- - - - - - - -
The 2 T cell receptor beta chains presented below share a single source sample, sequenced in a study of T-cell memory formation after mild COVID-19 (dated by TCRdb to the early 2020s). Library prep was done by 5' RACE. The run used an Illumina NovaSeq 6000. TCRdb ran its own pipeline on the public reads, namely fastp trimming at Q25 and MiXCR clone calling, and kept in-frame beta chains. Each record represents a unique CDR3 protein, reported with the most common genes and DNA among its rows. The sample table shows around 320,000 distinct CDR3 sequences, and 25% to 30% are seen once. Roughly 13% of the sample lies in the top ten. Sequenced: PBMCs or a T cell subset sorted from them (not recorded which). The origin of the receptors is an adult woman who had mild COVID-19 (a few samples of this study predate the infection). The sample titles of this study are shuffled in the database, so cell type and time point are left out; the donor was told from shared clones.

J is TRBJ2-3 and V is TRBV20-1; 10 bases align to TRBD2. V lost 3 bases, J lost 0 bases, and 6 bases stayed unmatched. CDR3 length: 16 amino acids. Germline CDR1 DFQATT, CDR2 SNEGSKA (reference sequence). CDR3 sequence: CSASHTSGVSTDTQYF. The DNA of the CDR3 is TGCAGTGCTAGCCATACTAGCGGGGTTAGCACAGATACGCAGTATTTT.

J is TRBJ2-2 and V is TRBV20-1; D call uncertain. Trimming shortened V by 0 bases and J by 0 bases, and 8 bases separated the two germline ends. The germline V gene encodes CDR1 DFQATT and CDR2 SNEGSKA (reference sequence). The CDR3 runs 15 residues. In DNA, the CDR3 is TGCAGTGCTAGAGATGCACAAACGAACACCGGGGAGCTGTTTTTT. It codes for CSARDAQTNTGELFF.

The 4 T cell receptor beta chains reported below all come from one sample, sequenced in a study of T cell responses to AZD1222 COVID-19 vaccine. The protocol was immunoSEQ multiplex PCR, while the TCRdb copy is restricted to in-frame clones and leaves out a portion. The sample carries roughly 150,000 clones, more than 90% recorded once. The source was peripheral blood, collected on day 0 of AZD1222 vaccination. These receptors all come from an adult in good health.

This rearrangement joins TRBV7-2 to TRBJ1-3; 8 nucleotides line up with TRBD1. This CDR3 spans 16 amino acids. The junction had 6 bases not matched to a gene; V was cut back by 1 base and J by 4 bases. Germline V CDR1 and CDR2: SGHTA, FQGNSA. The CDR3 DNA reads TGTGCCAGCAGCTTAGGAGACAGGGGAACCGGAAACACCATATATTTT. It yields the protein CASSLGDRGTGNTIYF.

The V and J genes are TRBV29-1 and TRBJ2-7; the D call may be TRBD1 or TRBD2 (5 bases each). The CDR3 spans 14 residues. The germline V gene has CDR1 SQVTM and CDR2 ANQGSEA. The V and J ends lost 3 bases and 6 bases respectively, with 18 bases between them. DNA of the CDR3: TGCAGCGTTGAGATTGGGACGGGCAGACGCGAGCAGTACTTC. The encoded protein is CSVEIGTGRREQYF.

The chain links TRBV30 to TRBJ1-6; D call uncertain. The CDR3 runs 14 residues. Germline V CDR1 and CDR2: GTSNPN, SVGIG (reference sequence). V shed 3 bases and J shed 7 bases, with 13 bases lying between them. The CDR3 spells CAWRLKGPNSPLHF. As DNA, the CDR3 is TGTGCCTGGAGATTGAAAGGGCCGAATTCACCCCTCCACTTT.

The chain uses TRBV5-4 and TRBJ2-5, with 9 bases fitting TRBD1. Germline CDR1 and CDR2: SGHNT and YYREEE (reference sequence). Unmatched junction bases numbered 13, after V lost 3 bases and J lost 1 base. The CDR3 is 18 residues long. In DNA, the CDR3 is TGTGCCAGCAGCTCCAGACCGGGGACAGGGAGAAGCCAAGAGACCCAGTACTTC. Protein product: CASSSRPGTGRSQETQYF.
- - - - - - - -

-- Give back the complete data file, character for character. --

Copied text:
The 2 T cell receptor beta chains presented below share a single source sample, sequenced in a study of T-cell memory formation after mild COVID-19 (dated by TCRdb to the early 2020s). Library prep was done by 5' RACE. The run used an Illumina NovaSeq 6000. TCRdb ran its own pipeline on the public reads, namely fastp trimming at Q25 and MiXCR clone calling, and kept in-frame beta chains. Each record represents a unique CDR3 protein, reported with the most common genes and DNA among its rows. The sample table shows around 320,000 distinct CDR3 sequences, and 25% to 30% are seen once. Roughly 13% of the sample lies in the top ten. Sequenced: PBMCs or a T cell subset sorted from them (not recorded which). The origin of the receptors is an adult woman who had mild COVID-19 (a few samples of this study predate the infection). The sample titles of this study are shuffled in the database, so cell type and time point are left out; the donor was told from shared clones.

J is TRBJ2-3 and V is TRBV20-1; 10 bases align to TRBD2. V lost 3 bases, J lost 0 bases, and 6 bases stayed unmatched. CDR3 length: 16 amino acids. Germline CDR1 DFQATT, CDR2 SNEGSKA (reference sequence). CDR3 sequence: CSASHTSGVSTDTQYF. The DNA of the CDR3 is TGCAGTGCTAGCCATACTAGCGGGGTTAGCACAGATACGCAGTATTTT.

J is TRBJ2-2 and V is TRBV20-1; D call uncertain. Trimming shortened V by 0 bases and J by 0 bases, and 8 bases separated the two germline ends. The germline V gene encodes CDR1 DFQATT and CDR2 SNEGSKA (reference sequence). The CDR3 runs 15 residues. In DNA, the CDR3 is TGCAGTGCTAGAGATGCACAAACGAACACCGGGGAGCTGTTTTTT. It codes for CSARDAQTNTGELFF.

The 4 T cell receptor beta chains reported below all come from one sample, sequenced in a study of T cell responses to AZD1222 COVID-19 vaccine. The protocol was immunoSEQ multiplex PCR, while the TCRdb copy is restricted to in-frame clones and leaves out a portion. The sample carries roughly 150,000 clones, more than 90% recorded once. The source was peripheral blood, collected on day 0 of AZD1222 vaccination. These receptors all come from an adult in good health.

This rearrangement joins TRBV7-2 to TRBJ1-3; 8 nucleotides line up with TRBD1. This CDR3 spans 16 amino acids. The junction had 6 bases not matched to a gene; V was cut back by 1 base and J by 4 bases. Germline V CDR1 and CDR2: SGHTA, FQGNSA. The CDR3 DNA reads TGTGCCAGCAGCTTAGGAGACAGGGGAACCGGAAACACCATATATTTT. It yields the protein CASSLGDRGTGNTIYF.

The V and J genes are TRBV29-1 and TRBJ2-7; the D call may be TRBD1 or TRBD2 (5 bases each). The CDR3 spans 14 residues. The germline V gene has CDR1 SQVTM and CDR2 ANQGSEA. The V and J ends lost 3 bases and 6 bases respectively, with 18 bases between them. DNA of the CDR3: TGCAGCGTTGAGATTGGGACGGGCAGACGCGAGCAGTACTTC. The encoded protein is CSVEIGTGRREQYF.

The chain links TRBV30 to TRBJ1-6; D call uncertain. The CDR3 runs 14 residues. Germline V CDR1 and CDR2: GTSNPN, SVGIG (reference sequence). V shed 3 bases and J shed 7 bases, with 13 bases lying between them. The CDR3 spells CAWRLKGPNSPLHF. As DNA, the CDR3 is TGTGCCTGGAGATTGAAAGGGCCGAATTCACCCCTCCACTTT.

The chain uses TRBV5-4 and TRBJ2-5, with 9 bases fitting TRBD1. Germline CDR1 and CDR2: SGHNT and YYREEE (reference sequence). Unmatched junction bases numbered 13, after V lost 3 bases and J lost 1 base. The CDR3 is 18 residues long. In DNA, the CDR3 is TGTGCCAGCAGCTCCAGACCGGGGACAGGGAGAAGCCAAGAGACCCAGTACTTC. Protein product: CASSSRPGTGRSQETQYF.